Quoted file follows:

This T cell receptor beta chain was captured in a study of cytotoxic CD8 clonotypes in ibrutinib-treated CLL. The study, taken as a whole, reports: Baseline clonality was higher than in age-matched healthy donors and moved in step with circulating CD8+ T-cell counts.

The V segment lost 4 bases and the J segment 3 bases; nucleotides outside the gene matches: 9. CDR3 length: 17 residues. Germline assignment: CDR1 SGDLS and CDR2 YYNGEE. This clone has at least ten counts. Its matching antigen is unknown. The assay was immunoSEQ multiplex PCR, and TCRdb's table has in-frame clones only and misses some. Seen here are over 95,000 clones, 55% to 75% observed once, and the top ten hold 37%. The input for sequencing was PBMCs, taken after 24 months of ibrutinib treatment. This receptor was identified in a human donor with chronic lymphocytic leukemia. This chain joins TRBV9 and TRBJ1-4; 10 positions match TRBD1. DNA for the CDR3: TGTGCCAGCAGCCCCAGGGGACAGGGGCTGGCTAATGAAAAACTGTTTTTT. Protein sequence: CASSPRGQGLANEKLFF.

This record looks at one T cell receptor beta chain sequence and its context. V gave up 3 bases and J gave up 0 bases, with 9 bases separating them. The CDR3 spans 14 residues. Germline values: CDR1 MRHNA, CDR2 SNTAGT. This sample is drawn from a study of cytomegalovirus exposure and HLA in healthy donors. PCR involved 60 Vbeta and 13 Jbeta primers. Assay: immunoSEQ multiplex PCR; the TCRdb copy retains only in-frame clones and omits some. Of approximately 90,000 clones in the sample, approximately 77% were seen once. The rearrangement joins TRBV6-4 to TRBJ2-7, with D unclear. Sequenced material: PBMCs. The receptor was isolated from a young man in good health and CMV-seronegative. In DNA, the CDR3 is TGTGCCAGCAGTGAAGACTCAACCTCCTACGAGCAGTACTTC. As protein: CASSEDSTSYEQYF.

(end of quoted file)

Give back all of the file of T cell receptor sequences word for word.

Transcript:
This T cell receptor beta chain was captured in a study of cytotoxic CD8 clonotypes in ibrutinib-treated CLL. The study, taken as a whole, reports: Baseline clonality was higher than in age-matched healthy donors and moved in step with circulating CD8+ T-cell counts.

The V segment lost 4 bases and the J segment 3 bases; nucleotides outside the gene matches: 9. CDR3 length: 17 residues. Germline assignment: CDR1 SGDLS and CDR2 YYNGEE. This clone has at least ten counts. Its matching antigen is unknown. The assay was immunoSEQ multiplex PCR, and TCRdb's table has in-frame clones only and misses some. Seen here are over 95,000 clones, 55% to 75% observed once, and the top ten hold 37%. The input for sequencing was PBMCs, taken after 24 months of ibrutinib treatment. This receptor was identified in a human donor with chronic lymphocytic leukemia. This chain joins TRBV9 and TRBJ1-4; 10 positions match TRBD1. DNA for the CDR3: TGTGCCAGCAGCCCCAGGGGACAGGGGCTGGCTAATGAAAAACTGTTTTTT. Protein sequence: CASSPRGQGLANEKLFF.

This record looks at one T cell receptor beta chain sequence and its context. V gave up 3 bases and J gave up 0 bases, with 9 bases separating them. The CDR3 spans 14 residues. Germline values: CDR1 MRHNA, CDR2 SNTAGT. This sample is drawn from a study of cytomegalovirus exposure and HLA in healthy donors. PCR involved 60 Vbeta and 13 Jbeta primers. Assay: immunoSEQ multiplex PCR; the TCRdb copy retains only in-frame clones and omits some. Of approximately 90,000 clones in the sample, approximately 77% were seen once. The rearrangement joins TRBV6-4 to TRBJ2-7, with D unclear. Sequenced material: PBMCs. The receptor was isolated from a young man in good health and CMV-seronegative. In DNA, the CDR3 is TGTGCCAGCAGTGAAGACTCAACCTCCTACGAGCAGTACTTC. As protein: CASSEDSTSYEQYF.